In November, 1950, appellant filed in the Chancery Court of Neshoba County the present petition, asking for a modification and change of the divorce decree with reference to the custody of Janie. She averred that the circumstances and conditions pertinent to the child's welfare had changed materially since the divorce decree of May, 1950, and asked the court to grant her full custody of the child, who on the date of the hearing in the trial court in December, 1950, was 2 years and 4 months of age. Appellee denied that there had been a change of circumstances. At the hearing, appellant's witnesses testified substantially as outlined above, on the issues of change of circumstances and the welfare of the child. *36 We do not consider the other testimony with reference to the moral character and fitness of appellee for custody of the child. Appellee was put on the stand by appellant as an adverse witness. At the close of appellant's case, appellee moved to exclude the evidence and dismiss appellant's petition, and this motion was sustained, on the ground that there had been no material change in the circumstances and conditions of the parties since the rendition of the divorce and custody decree of May 24, 1950. (Hn 1) Where a motion to exclude and dismiss is sustained, the court must consider the complainant's evidence and reasonable inferences therefrom in the light most favorable to the complainant.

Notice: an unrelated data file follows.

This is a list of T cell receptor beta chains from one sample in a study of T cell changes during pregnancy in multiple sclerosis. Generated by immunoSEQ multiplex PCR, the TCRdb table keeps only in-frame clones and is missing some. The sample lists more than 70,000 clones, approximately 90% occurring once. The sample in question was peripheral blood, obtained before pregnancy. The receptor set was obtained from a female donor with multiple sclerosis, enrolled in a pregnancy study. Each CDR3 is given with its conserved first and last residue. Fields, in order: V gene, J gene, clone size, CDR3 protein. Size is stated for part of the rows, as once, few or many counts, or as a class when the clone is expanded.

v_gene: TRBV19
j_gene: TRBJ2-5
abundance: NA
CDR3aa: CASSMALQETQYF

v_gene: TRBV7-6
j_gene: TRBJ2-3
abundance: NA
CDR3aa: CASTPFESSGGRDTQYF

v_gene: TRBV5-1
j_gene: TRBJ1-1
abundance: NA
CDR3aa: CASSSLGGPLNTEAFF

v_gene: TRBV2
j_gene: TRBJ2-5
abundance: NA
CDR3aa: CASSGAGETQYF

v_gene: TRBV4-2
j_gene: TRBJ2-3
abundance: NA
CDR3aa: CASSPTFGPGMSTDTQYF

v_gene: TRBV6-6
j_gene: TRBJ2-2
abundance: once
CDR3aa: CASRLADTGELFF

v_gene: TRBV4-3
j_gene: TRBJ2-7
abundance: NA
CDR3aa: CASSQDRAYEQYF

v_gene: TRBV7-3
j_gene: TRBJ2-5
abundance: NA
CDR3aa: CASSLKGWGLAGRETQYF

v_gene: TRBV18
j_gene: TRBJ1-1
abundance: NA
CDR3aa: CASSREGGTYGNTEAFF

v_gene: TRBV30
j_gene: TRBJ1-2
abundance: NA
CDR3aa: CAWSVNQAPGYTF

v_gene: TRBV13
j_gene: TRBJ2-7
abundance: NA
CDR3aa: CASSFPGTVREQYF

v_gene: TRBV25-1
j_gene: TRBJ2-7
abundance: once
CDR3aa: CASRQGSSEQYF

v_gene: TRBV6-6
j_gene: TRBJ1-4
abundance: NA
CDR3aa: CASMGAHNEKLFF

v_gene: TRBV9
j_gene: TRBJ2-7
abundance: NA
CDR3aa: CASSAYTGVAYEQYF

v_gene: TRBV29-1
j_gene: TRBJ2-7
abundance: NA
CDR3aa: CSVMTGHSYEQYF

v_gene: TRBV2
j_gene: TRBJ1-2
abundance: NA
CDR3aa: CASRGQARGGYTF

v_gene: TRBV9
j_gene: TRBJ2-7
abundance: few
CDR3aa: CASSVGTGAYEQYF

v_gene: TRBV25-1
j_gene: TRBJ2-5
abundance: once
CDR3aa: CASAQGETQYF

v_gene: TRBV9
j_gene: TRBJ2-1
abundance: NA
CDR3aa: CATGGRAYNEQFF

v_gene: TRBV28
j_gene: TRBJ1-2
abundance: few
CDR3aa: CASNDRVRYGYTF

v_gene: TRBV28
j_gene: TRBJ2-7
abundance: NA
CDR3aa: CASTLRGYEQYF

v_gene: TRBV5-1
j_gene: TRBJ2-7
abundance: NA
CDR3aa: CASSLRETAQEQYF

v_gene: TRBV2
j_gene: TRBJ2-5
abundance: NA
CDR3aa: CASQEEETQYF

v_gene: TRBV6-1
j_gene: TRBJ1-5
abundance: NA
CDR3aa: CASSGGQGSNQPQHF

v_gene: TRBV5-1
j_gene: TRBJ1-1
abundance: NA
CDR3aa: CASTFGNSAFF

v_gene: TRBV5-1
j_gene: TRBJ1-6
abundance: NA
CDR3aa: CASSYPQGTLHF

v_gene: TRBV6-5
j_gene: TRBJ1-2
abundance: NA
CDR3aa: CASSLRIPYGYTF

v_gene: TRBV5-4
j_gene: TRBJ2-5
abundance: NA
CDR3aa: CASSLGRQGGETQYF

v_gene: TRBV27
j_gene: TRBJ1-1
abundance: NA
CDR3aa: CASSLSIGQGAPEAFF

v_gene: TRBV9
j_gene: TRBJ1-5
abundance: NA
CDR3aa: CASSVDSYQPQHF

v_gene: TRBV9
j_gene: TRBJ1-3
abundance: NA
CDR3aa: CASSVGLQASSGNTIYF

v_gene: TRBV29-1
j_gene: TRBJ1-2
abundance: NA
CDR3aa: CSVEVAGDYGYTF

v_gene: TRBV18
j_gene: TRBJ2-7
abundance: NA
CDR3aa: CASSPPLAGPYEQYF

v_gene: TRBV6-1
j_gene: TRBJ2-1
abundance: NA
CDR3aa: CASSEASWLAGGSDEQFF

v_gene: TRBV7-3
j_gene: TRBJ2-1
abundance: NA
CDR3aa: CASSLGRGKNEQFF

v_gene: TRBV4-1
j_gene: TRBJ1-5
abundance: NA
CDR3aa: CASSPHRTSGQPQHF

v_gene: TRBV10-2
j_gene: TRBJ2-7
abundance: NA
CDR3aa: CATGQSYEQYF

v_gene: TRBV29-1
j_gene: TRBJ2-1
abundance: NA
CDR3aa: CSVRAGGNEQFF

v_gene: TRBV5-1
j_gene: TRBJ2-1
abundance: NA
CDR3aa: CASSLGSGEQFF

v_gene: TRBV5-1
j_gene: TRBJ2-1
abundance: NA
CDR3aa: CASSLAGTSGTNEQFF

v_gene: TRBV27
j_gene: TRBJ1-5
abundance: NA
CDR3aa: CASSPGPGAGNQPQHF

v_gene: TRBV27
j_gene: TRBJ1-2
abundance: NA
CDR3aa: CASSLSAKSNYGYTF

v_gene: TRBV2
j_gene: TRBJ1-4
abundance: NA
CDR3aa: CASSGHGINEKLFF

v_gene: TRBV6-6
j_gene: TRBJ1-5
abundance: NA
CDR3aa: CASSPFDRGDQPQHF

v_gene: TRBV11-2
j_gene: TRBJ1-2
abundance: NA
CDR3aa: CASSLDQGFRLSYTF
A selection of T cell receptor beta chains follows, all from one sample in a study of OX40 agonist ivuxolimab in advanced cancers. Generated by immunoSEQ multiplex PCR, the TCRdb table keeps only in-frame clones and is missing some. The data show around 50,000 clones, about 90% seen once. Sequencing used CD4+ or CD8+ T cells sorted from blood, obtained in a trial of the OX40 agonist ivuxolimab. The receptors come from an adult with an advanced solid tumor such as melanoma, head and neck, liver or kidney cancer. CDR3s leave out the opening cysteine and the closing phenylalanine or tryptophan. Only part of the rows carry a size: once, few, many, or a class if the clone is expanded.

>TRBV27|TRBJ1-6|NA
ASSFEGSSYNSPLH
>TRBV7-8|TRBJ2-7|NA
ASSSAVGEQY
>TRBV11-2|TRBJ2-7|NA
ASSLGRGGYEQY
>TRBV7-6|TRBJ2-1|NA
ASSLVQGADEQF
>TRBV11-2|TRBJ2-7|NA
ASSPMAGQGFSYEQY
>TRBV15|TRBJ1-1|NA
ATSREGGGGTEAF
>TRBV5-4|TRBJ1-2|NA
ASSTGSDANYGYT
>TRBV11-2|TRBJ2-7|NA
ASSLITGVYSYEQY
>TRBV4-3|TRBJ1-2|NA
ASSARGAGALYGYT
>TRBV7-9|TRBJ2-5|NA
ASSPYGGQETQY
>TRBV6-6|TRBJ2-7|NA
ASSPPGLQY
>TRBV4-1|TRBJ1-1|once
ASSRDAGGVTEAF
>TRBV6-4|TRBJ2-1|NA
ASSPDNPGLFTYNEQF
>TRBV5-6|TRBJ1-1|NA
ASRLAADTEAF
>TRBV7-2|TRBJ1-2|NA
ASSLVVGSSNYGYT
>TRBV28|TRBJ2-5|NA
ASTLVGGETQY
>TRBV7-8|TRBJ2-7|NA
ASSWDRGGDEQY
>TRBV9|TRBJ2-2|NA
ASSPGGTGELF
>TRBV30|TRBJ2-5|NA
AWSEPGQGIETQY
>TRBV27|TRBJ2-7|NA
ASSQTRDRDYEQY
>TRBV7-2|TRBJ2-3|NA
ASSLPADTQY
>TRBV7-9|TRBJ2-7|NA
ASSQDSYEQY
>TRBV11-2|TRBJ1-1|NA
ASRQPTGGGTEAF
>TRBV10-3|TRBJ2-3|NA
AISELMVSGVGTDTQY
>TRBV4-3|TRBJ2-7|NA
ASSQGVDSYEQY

We think that the learned Chancellor erred in sustaining the motion to dismiss. The issues were two in number: (a) whether there had been a material change in circumstances to warrant modification or change of the custody decree; and (b) if such material change had occurred, what custody decree is for the best interest and welfare of the child. (Hn 2) With reference to the first issue, the record clearly shows material changes in the circumstances of the mother, appellant, since the divorce decree of May, 1950. At that time appellant was working full time, had no home of her own, found it necessary to leave her daughter with her mother, and could not give the little girl full-time attention, any more than appellee could. Since then appellant has married, has a home of her own, is no longer working, and is able to devote her full time to Janie. Her husband has an ample, regular income from his job and can and will support comfortably both appellant and Janie. Appellant clearly made out a strong prima facie case of a material change in her circumstances and conditions since the divorce decree with reference to the welfare of the child, and the trial court should have re-examined the issue of custody.